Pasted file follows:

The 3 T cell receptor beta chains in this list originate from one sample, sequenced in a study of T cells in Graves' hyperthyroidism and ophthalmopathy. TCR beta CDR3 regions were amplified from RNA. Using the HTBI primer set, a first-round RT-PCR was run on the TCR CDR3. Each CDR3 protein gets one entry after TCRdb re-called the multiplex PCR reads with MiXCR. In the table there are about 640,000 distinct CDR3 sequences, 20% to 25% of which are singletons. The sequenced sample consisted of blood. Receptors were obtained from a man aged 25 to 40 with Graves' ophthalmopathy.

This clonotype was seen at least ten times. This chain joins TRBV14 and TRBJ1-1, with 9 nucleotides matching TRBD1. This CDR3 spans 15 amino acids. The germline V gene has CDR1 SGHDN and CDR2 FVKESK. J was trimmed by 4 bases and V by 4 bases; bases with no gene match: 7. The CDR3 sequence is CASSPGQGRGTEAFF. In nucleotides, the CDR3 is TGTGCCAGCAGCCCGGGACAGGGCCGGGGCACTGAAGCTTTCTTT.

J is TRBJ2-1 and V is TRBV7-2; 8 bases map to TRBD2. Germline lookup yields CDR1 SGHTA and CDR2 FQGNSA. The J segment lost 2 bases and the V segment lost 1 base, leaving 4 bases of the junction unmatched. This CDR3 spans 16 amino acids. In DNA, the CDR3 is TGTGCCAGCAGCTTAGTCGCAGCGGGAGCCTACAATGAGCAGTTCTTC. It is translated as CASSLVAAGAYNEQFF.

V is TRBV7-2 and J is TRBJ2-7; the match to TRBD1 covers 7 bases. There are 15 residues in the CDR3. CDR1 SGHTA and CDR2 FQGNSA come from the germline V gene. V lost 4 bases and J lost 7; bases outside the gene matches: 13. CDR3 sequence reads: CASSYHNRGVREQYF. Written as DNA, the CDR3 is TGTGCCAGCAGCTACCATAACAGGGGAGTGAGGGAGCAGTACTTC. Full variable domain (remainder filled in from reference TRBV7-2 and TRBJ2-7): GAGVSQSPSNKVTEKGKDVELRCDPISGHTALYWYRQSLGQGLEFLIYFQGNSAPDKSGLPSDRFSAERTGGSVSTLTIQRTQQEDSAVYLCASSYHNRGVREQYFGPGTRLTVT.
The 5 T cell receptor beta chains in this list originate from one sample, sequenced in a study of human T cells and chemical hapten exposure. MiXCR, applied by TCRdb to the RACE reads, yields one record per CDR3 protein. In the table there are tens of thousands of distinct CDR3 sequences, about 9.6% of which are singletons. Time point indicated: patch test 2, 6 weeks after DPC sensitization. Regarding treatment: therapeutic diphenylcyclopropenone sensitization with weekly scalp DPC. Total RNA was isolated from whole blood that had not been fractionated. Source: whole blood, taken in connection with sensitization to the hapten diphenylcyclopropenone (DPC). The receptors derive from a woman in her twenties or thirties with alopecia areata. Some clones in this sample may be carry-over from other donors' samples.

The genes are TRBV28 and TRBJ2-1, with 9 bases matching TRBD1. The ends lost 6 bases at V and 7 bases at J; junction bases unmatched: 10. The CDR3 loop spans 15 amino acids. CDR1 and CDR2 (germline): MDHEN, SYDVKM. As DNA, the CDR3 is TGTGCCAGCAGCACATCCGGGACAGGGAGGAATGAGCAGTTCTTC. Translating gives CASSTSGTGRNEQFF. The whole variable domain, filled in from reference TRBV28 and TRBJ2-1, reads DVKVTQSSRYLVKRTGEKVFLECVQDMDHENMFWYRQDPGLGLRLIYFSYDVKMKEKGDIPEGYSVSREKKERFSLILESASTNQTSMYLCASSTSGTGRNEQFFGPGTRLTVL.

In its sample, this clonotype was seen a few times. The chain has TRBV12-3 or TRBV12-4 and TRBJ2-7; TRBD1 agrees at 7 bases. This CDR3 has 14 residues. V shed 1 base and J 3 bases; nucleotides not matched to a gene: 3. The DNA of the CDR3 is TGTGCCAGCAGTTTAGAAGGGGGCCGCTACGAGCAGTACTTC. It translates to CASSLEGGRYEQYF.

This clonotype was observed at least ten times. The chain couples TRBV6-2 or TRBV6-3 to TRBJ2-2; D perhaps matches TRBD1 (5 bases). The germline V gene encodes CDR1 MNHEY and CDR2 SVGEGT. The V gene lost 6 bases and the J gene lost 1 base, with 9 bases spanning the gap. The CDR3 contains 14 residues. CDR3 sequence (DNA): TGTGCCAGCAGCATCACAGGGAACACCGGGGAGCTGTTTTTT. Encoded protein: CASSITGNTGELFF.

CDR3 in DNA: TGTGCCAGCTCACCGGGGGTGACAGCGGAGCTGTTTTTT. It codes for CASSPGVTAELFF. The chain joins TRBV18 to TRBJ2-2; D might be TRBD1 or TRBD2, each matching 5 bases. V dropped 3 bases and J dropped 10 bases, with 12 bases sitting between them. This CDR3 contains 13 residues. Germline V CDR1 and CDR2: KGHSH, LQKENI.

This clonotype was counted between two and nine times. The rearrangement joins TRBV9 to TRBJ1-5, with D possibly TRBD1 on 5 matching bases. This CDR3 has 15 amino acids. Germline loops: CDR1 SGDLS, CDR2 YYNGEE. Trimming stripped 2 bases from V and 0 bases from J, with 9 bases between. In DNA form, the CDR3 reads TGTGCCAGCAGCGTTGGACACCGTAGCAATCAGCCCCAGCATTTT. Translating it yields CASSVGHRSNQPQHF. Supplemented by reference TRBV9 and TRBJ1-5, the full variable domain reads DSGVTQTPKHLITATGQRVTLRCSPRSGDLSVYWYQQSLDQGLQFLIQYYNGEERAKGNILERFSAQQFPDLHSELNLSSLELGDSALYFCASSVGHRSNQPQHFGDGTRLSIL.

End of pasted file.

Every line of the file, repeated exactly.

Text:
The 3 T cell receptor beta chains in this list originate from one sample, sequenced in a study of T cells in Graves' hyperthyroidism and ophthalmopathy. TCR beta CDR3 regions were amplified from RNA. Using the HTBI primer set, a first-round RT-PCR was run on the TCR CDR3. Each CDR3 protein gets one entry after TCRdb re-called the multiplex PCR reads with MiXCR. In the table there are about 640,000 distinct CDR3 sequences, 20% to 25% of which are singletons. The sequenced sample consisted of blood. Receptors were obtained from a man aged 25 to 40 with Graves' ophthalmopathy.

This clonotype was seen at least ten times. This chain joins TRBV14 and TRBJ1-1, with 9 nucleotides matching TRBD1. This CDR3 spans 15 amino acids. The germline V gene has CDR1 SGHDN and CDR2 FVKESK. J was trimmed by 4 bases and V by 4 bases; bases with no gene match: 7. The CDR3 sequence is CASSPGQGRGTEAFF. In nucleotides, the CDR3 is TGTGCCAGCAGCCCGGGACAGGGCCGGGGCACTGAAGCTTTCTTT.

J is TRBJ2-1 and V is TRBV7-2; 8 bases map to TRBD2. Germline lookup yields CDR1 SGHTA and CDR2 FQGNSA. The J segment lost 2 bases and the V segment lost 1 base, leaving 4 bases of the junction unmatched. This CDR3 spans 16 amino acids. In DNA, the CDR3 is TGTGCCAGCAGCTTAGTCGCAGCGGGAGCCTACAATGAGCAGTTCTTC. It is translated as CASSLVAAGAYNEQFF.

V is TRBV7-2 and J is TRBJ2-7; the match to TRBD1 covers 7 bases. There are 15 residues in the CDR3. CDR1 SGHTA and CDR2 FQGNSA come from the germline V gene. V lost 4 bases and J lost 7; bases outside the gene matches: 13. CDR3 sequence reads: CASSYHNRGVREQYF. Written as DNA, the CDR3 is TGTGCCAGCAGCTACCATAACAGGGGAGTGAGGGAGCAGTACTTC. Full variable domain (remainder filled in from reference TRBV7-2 and TRBJ2-7): GAGVSQSPSNKVTEKGKDVELRCDPISGHTALYWYRQSLGQGLEFLIYFQGNSAPDKSGLPSDRFSAERTGGSVSTLTIQRTQQEDSAVYLCASSYHNRGVREQYFGPGTRLTVT.
The 5 T cell receptor beta chains in this list originate from one sample, sequenced in a study of human T cells and chemical hapten exposure. MiXCR, applied by TCRdb to the RACE reads, yields one record per CDR3 protein. In the table there are tens of thousands of distinct CDR3 sequences, about 9.6% of which are singletons. Time point indicated: patch test 2, 6 weeks after DPC sensitization. Regarding treatment: therapeutic diphenylcyclopropenone sensitization with weekly scalp DPC. Total RNA was isolated from whole blood that had not been fractionated. Source: whole blood, taken in connection with sensitization to the hapten diphenylcyclopropenone (DPC). The receptors derive from a woman in her twenties or thirties with alopecia areata. Some clones in this sample may be carry-over from other donors' samples.

The genes are TRBV28 and TRBJ2-1, with 9 bases matching TRBD1. The ends lost 6 bases at V and 7 bases at J; junction bases unmatched: 10. The CDR3 loop spans 15 amino acids. CDR1 and CDR2 (germline): MDHEN, SYDVKM. As DNA, the CDR3 is TGTGCCAGCAGCACATCCGGGACAGGGAGGAATGAGCAGTTCTTC. Translating gives CASSTSGTGRNEQFF. The whole variable domain, filled in from reference TRBV28 and TRBJ2-1, reads DVKVTQSSRYLVKRTGEKVFLECVQDMDHENMFWYRQDPGLGLRLIYFSYDVKMKEKGDIPEGYSVSREKKERFSLILESASTNQTSMYLCASSTSGTGRNEQFFGPGTRLTVL.

In its sample, this clonotype was seen a few times. The chain has TRBV12-3 or TRBV12-4 and TRBJ2-7; TRBD1 agrees at 7 bases. This CDR3 has 14 residues. V shed 1 base and J 3 bases; nucleotides not matched to a gene: 3. The DNA of the CDR3 is TGTGCCAGCAGTTTAGAAGGGGGCCGCTACGAGCAGTACTTC. It translates to CASSLEGGRYEQYF.

This clonotype was observed at least ten times. The chain couples TRBV6-2 or TRBV6-3 to TRBJ2-2; D perhaps matches TRBD1 (5 bases). The germline V gene encodes CDR1 MNHEY and CDR2 SVGEGT. The V gene lost 6 bases and the J gene lost 1 base, with 9 bases spanning the gap. The CDR3 contains 14 residues. CDR3 sequence (DNA): TGTGCCAGCAGCATCACAGGGAACACCGGGGAGCTGTTTTTT. Encoded protein: CASSITGNTGELFF.

CDR3 in DNA: TGTGCCAGCTCACCGGGGGTGACAGCGGAGCTGTTTTTT. It codes for CASSPGVTAELFF. The chain joins TRBV18 to TRBJ2-2; D might be TRBD1 or TRBD2, each matching 5 bases. V dropped 3 bases and J dropped 10 bases, with 12 bases sitting between them. This CDR3 contains 13 residues. Germline V CDR1 and CDR2: KGHSH, LQKENI.

This clonotype was counted between two and nine times. The rearrangement joins TRBV9 to TRBJ1-5, with D possibly TRBD1 on 5 matching bases. This CDR3 has 15 amino acids. Germline loops: CDR1 SGDLS, CDR2 YYNGEE. Trimming stripped 2 bases from V and 0 bases from J, with 9 bases between. In DNA form, the CDR3 reads TGTGCCAGCAGCGTTGGACACCGTAGCAATCAGCCCCAGCATTTT. Translating it yields CASSVGHRSNQPQHF. Supplemented by reference TRBV9 and TRBJ1-5, the full variable domain reads DSGVTQTPKHLITATGQRVTLRCSPRSGDLSVYWYQQSLDQGLQFLIQYYNGEERAKGNILERFSAQQFPDLHSELNLSSLELGDSALYFCASSVGHRSNQPQHFGDGTRLSIL.